There's an upswing in conversations around "gratitude" and “being grateful” during the holiday season. In an incredibly difficult year, this can be a challenge for some. As you make holiday plans, take this opportunity to rethink gratitude, what we’re thankful for, and authentically teach children to appreciate what they have. Here are some things to keep in mind.
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Gratitude Builds Self Confidence
Children who feel they are taken care of benefit from self-confidence. You can teach your child to understand the importance of basic needs and why it’s important to be thankful for them.
1. Talk to your child about necessities like food, shelter, water, clothing, health, and safety to help them to see an abundance they may otherwise overlook.
2. If your family can, volunteer time at a food kitchen.
3. Make toiletry or snack kits to give out to homeless individuals.
Another way to reframe the concept of gratitude is by giving children a better understanding of the people who keep them safe and healthy. A child who feels anxious can garner strength learning about safety and the work of front line workers. During COVID-19, one way to lower anxiety is to help children learn ways to keep themselves and others safe.
4. Thank you cards for frontline and other essential workers is a wonderful way to connect your child to their community.
5. Spend a family day taking an online CPR/first aid class.
6. Create a family safety plan, which your family can update every year during the holiday season.
Social-Emotional Benefits of Gratitude
Gratitude activities hone into the here and now, promoting a sense of belonging. During COVID, gratitude activities help children feel less isolated.
7. Help your child find a program where they can sign up to be someone’s pen pal.
8. Have your child call an older family member and pretend to be a reporter writing a story on their life.
9. Family trees are a concrete way for children to see the interwoven family connections and decrease feelings of isolation.
Gratitude helps children develop an understanding of their own culture and family history. Children who know more about the world beyond their home can better identify their strengths and stretch to meet new goals.
10. Help your child connect to their local history by reaching out to museums and universities are a great place to seek out information.
11. Cultural groups like indigenous families and families of color can promote resiliency through reteaching their accounts, which have often been left out of history books. It also highlights the importance of documenting family histories.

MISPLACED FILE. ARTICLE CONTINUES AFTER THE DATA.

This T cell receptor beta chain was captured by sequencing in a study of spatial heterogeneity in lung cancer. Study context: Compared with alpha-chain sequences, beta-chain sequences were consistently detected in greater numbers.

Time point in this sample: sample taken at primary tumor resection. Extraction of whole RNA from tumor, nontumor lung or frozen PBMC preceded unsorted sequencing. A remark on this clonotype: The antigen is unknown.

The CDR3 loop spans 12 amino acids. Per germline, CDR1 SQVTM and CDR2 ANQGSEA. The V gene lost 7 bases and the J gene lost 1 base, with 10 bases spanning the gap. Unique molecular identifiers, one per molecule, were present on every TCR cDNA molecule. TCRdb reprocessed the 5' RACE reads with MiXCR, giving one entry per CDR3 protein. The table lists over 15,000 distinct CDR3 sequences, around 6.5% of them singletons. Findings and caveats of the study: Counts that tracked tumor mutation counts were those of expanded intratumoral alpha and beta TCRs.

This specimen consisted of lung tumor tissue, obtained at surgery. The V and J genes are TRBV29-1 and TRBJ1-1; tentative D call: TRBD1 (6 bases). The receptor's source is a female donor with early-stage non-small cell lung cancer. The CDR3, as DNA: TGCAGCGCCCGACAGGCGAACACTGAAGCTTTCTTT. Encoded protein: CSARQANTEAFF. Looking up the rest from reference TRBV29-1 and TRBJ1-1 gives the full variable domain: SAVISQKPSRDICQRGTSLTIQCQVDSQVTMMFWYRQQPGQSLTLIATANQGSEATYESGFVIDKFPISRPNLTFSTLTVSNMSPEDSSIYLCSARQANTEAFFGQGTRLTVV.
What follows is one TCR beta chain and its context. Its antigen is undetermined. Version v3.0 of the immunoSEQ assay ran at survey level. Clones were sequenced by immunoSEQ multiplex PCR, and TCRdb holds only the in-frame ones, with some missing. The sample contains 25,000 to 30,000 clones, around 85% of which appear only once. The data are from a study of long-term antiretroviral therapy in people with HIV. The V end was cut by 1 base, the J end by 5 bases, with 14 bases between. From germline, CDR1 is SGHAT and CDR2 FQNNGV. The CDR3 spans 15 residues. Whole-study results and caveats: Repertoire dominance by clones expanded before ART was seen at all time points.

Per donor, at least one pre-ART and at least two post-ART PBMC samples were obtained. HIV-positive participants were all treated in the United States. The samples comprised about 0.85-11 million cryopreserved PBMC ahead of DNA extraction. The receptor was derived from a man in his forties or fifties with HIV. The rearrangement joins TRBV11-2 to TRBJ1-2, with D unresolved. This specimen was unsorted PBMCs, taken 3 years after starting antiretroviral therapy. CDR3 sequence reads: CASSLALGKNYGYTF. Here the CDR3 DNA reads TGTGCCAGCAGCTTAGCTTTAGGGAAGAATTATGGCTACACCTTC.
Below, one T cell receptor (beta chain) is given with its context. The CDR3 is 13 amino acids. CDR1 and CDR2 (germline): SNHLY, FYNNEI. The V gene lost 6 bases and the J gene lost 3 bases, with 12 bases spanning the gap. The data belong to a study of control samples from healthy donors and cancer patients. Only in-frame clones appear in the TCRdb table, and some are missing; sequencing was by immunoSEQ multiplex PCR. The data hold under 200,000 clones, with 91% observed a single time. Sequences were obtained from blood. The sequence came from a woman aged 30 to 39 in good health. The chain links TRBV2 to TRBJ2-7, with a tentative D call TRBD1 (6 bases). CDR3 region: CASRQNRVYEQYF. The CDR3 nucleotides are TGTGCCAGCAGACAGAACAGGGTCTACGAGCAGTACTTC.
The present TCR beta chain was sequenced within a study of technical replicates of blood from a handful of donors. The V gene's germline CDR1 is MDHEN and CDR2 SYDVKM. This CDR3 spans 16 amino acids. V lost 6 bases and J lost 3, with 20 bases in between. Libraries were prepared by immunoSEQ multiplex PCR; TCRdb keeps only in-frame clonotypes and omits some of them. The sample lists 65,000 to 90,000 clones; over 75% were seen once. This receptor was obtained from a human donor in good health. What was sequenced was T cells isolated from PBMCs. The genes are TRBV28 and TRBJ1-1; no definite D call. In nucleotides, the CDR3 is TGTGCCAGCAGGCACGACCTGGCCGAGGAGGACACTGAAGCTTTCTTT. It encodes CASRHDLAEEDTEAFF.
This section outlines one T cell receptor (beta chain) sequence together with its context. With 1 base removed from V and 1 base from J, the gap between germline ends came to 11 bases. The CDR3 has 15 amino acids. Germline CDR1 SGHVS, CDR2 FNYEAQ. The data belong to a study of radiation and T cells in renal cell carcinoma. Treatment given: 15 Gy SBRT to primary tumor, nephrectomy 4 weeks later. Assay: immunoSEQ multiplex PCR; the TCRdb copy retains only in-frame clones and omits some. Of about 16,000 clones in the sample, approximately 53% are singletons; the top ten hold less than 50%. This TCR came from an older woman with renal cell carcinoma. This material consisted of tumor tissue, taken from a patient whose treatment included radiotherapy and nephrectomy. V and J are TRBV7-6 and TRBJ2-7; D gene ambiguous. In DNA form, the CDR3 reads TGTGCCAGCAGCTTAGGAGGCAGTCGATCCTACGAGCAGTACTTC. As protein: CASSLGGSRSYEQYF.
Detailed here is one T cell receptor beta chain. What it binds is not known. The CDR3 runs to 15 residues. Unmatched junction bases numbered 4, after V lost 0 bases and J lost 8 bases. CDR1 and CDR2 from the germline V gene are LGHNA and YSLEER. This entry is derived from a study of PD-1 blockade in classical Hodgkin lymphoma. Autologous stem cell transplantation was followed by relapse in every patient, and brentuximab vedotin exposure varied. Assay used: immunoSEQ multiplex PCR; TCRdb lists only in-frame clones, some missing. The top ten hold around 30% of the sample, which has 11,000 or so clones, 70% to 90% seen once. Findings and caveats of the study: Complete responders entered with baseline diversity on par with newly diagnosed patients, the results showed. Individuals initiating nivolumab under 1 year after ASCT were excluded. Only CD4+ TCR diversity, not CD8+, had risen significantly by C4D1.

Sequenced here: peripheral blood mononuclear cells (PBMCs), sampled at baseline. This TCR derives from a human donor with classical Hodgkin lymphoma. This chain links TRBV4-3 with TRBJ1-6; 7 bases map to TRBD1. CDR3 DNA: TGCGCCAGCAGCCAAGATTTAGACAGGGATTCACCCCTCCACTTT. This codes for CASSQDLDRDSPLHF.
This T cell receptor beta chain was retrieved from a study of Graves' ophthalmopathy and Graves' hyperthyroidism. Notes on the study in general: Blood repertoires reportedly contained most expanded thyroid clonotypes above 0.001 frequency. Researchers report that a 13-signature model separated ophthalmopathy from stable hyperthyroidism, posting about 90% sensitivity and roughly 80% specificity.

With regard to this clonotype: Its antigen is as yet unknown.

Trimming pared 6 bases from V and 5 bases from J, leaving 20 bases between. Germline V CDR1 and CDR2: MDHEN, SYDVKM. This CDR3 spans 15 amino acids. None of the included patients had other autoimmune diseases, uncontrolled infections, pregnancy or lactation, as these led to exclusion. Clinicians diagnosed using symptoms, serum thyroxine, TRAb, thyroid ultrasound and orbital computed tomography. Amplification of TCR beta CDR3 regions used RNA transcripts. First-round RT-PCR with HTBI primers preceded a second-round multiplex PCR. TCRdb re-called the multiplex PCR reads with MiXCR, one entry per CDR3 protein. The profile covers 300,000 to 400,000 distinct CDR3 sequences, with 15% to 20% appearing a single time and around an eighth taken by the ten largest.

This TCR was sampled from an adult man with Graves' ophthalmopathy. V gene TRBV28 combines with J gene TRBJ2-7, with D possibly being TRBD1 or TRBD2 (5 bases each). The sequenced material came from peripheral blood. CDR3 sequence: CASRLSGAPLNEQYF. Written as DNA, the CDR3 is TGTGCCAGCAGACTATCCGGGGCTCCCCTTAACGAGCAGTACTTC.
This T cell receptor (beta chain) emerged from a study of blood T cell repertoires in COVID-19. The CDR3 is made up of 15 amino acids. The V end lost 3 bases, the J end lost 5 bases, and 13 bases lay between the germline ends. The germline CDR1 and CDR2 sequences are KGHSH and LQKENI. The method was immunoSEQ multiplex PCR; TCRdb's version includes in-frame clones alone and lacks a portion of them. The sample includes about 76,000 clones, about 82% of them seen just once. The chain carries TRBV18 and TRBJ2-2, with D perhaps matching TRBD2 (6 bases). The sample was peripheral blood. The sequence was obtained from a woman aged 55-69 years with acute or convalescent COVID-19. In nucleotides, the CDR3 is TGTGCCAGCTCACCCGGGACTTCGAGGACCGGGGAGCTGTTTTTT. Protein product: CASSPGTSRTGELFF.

12. Have your child create an art project about their family history.
Children who focus on gratitude feel a sense of worth and value beyond financial gain. They also learn to see positive change from direct action — they will not only see the change, but they will also feel that vital sense of accomplishment.
13. Have your child go out and pick up trash at your local park or in the neighborhood or collect as many cans and bottles as they can.
14. Take your child to your local recycling center and help them count how many bottles and cans they turn in. That number is concrete proof of their ability to affect change, all on their own.
Gratitude Teaches Coping Skills Building
Teaching children gratitude can build up their toolbox of coping skills. Gratitude journaling becomes a vital tool for helping children see their failures as opportunities for growth. When the power of "not good enough" meets "not yet," children learn the real power of resiliency.
Gratitude activities embrace creativity allowing children to express gratitude through art, journaling, and oral storytelling. Creativity through hobbies and passions can become one of the most vital coping skills children can learn.
15. Discuss some favorite family stories or memories used to encourage others to keep going when life is rough.
16. For special dinners, children can create a gratitude tree by making a tree trunk from paper. Family members can then write down what they’re thankful for on paper leaves. With planning, out-of-town family can even virtually share in this experience.
17. Have your child keep a gratitude journal, where they record their daily highs and lows. There will be days when it’s a struggle to find a high, but this is where learning to embrace a growth mindset comes through — a previous low is now a high because it's a mistake they can learn from.
Gratitude Helps Children See the Big Picture
Gratitude helps children understand the interconnectedness of the world. Just as it helps highlight food insecurities and homelessness, it also shows how every person can make a difference. Assisting children to identify their strengths in changing the world provides hope. Children who feel they make a difference and live by the growth mindset set goals and are motivated for change.
18. Take gratitude trips in the neighborhood to find the joys nearby — what do they see that makes them feel happy?
19. Create art to take your local firehouse.
20. Have children donate games or crafting kits to a local nursing home.
It’s Okay to Embrace the Little Things
Before jumping headfirst into thankfulness activities, take some time to evaluate what you want your children to learn. If this has been an especially rough year for everyone, it may not be the best time to start trying to rethink what it means to be grateful — sometimes, it’s enough just to be grateful for making it through to the other side. Use this season as an opportunity to jumpstart conversations and actions around appreciation for one another and how grateful you are to have each other as family.